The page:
We typically are not interested in what we think we already know.

Now let's look at what lawyers do. Most of us would say they prepare contracts for us, represent us in court and advise us on what we should - and should not - say or do. How interesting is that? Not very. Although all of these things - and the myriad of other matters attorneys help us with - are essential, we don't typically assign a high value to them. We view what attorneys do as transactional, rather than relational, inspirational or transformational. Each contract written, each matter handled is a commodity that could readily be purchased anywhere.
Businesses that are based on transactions or commodities are not interesting unless the transaction goes wrong or the commodity is not available.

Finally, let's examine a closely related issue: image. The simplest way to do this is to close your eyes and think of attorneys and the law. What comes up for you? Most people would see stacks of documents, row upon row of books that look exactly the same and quiet spaces furnished in a bygone style. Others may see images related to a court or even a hefty bill. Interesting? I don't think so and probably neither do you, even if you inhabit one of those spaces and need those books to do your job.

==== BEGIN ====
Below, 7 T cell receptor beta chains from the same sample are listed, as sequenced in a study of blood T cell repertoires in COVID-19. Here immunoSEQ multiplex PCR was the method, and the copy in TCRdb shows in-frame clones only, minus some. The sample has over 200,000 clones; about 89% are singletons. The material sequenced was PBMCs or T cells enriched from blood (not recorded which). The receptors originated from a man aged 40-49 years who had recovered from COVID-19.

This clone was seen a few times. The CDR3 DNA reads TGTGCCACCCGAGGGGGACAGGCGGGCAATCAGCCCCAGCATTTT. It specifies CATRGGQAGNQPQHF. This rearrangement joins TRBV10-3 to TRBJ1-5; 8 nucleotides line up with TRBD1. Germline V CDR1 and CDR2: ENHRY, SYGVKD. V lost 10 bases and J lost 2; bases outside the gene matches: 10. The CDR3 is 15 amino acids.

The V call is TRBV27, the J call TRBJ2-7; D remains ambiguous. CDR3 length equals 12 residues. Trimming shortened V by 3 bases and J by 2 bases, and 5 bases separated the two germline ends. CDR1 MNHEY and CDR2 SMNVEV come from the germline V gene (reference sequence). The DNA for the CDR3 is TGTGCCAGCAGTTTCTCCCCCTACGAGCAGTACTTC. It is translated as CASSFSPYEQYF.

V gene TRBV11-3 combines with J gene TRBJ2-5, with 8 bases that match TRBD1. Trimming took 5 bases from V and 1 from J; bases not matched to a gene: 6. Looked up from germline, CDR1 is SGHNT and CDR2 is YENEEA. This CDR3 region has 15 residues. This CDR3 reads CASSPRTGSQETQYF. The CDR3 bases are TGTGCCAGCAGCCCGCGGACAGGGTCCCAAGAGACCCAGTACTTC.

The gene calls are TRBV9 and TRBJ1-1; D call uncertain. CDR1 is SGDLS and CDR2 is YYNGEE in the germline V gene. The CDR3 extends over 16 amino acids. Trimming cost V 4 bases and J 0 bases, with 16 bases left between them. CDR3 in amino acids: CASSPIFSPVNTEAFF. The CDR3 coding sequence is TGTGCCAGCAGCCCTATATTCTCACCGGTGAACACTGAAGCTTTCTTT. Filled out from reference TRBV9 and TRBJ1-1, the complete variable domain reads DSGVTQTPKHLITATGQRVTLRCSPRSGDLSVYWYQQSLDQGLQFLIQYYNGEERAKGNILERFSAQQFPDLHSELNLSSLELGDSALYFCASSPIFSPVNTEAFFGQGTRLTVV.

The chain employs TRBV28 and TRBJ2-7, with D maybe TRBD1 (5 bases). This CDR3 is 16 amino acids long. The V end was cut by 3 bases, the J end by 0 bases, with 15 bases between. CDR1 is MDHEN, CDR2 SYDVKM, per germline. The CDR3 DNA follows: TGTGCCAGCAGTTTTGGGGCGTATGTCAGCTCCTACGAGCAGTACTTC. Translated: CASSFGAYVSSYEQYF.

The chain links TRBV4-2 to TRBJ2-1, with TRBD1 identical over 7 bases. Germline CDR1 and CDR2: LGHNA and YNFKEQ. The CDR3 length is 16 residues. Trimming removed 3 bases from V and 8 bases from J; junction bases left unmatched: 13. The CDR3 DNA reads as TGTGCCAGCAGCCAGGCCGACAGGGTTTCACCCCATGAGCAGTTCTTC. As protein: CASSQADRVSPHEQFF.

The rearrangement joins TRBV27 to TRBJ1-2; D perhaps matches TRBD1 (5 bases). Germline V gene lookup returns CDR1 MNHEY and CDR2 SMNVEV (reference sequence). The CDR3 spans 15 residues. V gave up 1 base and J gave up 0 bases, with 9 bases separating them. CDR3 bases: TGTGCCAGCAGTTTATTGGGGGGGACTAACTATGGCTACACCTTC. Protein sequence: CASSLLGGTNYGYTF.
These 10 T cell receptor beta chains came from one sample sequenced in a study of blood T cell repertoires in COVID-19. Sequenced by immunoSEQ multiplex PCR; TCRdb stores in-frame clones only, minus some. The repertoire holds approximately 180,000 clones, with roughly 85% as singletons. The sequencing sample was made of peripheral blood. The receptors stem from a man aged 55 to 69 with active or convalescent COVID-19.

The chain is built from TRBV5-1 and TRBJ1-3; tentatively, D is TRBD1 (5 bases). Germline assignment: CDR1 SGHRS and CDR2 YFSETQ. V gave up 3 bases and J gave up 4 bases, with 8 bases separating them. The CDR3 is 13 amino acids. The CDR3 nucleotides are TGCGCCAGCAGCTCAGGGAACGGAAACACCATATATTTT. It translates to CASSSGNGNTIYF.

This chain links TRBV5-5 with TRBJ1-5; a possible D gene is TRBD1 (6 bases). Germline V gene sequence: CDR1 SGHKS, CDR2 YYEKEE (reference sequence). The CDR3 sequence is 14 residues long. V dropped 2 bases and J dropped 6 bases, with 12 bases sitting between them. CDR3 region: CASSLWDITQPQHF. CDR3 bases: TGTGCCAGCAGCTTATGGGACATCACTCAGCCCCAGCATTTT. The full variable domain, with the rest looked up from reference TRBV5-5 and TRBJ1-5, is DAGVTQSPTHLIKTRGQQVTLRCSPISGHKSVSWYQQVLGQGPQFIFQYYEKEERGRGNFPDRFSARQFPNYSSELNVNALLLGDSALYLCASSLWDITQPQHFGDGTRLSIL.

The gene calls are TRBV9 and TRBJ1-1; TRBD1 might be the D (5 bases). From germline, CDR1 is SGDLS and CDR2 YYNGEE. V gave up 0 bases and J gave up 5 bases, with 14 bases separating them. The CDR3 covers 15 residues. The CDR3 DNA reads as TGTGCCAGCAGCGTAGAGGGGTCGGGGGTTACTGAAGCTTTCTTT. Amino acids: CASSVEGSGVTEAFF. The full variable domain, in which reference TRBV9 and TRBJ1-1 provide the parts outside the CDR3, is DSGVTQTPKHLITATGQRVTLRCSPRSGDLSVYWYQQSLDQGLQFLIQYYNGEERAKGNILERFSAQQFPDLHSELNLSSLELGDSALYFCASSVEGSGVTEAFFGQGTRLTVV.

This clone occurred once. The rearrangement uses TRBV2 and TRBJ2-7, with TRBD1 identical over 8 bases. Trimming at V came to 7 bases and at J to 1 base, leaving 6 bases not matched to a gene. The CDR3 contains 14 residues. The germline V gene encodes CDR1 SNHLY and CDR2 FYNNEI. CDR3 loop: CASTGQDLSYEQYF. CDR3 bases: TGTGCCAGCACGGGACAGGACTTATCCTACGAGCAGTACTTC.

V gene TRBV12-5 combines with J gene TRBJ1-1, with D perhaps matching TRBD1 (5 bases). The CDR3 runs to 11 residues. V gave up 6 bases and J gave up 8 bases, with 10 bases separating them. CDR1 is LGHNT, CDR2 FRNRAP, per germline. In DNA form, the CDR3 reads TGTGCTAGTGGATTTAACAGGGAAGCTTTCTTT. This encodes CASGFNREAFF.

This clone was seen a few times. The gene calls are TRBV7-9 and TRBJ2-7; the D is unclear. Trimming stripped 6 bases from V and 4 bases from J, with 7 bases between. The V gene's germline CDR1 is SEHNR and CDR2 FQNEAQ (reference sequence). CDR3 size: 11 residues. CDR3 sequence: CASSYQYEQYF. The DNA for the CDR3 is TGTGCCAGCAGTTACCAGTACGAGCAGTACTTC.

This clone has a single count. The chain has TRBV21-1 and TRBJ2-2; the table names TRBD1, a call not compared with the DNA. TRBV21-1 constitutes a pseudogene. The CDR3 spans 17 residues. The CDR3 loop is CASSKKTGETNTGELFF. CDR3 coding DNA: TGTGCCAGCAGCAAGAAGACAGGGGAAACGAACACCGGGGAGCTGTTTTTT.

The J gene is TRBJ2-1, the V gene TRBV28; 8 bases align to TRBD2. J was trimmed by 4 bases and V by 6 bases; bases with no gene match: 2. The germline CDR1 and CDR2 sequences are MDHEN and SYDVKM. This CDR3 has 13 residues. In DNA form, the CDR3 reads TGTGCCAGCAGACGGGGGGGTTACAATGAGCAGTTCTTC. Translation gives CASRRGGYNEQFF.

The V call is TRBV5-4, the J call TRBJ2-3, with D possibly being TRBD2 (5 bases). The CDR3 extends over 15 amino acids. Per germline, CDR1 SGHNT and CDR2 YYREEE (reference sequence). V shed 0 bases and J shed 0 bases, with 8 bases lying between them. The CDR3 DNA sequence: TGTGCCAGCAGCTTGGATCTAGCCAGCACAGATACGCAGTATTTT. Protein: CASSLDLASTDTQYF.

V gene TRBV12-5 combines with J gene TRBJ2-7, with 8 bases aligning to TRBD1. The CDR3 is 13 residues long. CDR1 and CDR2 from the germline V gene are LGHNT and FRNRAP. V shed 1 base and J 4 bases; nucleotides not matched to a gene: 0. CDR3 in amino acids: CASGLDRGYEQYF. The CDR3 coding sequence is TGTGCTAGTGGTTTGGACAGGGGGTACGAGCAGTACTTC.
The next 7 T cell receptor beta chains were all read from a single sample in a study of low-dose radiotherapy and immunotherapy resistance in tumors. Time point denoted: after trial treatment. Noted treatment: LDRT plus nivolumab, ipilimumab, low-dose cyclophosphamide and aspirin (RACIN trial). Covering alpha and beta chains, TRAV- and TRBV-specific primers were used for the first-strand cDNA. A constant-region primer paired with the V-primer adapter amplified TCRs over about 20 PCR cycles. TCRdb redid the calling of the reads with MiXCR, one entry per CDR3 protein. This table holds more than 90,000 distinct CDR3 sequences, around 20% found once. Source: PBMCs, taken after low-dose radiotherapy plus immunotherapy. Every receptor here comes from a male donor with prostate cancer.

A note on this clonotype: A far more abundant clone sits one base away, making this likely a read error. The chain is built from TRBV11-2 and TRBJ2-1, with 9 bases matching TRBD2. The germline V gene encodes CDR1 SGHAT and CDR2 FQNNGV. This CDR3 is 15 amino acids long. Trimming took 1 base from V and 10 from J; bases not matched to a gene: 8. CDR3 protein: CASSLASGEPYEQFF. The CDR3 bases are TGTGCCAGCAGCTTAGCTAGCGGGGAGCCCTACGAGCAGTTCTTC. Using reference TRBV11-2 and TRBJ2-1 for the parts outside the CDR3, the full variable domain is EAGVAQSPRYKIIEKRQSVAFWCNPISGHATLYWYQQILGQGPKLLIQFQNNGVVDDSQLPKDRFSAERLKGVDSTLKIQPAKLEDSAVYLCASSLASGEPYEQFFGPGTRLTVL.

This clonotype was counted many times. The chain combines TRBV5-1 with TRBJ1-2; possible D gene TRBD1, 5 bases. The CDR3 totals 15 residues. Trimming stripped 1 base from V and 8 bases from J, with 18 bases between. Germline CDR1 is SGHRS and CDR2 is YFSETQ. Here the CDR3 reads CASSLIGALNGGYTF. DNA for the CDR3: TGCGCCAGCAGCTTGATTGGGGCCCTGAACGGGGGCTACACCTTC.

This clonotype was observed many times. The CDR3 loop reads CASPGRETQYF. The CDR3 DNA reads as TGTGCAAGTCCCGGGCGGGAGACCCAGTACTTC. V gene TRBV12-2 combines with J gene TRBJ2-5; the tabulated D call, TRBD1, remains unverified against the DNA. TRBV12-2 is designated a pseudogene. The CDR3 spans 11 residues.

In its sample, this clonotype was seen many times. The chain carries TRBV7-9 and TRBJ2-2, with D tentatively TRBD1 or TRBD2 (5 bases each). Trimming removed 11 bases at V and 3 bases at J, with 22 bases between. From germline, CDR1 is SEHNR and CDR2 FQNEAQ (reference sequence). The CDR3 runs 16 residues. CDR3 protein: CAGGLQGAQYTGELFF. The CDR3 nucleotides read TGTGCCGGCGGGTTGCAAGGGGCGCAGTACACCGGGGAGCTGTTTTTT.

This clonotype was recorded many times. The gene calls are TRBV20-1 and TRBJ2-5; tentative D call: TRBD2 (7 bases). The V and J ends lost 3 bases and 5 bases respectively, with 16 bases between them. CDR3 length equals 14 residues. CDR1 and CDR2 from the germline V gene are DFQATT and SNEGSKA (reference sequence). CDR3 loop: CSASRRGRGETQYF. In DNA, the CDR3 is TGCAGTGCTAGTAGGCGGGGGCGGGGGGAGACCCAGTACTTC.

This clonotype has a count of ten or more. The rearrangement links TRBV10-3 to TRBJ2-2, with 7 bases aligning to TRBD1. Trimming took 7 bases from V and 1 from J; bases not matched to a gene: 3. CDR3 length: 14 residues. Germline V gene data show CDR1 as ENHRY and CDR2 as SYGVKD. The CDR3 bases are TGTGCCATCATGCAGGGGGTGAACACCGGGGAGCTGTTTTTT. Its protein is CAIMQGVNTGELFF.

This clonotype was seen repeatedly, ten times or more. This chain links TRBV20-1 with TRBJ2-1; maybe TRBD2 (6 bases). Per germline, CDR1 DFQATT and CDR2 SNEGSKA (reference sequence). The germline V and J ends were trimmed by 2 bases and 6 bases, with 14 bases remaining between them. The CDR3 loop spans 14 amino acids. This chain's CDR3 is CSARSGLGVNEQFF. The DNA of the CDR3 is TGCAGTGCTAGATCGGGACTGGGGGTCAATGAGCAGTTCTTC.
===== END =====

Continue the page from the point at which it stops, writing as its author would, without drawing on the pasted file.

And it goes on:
If the visual images that we conjure up when thinking of a business are not interesting to us, the business itself is unlikely to be interesting.

In fairness, we can replay these exercises with many other service professions, from accountants to engineers. Although our precise perceptions will change, they still tend to have four things in common:

o We already think we know what people in the profession are like.

o We already think we know everything we need to know about the profession itself.

o We perceive what the professions do as transactional, providing a defined service for a specific, limited time.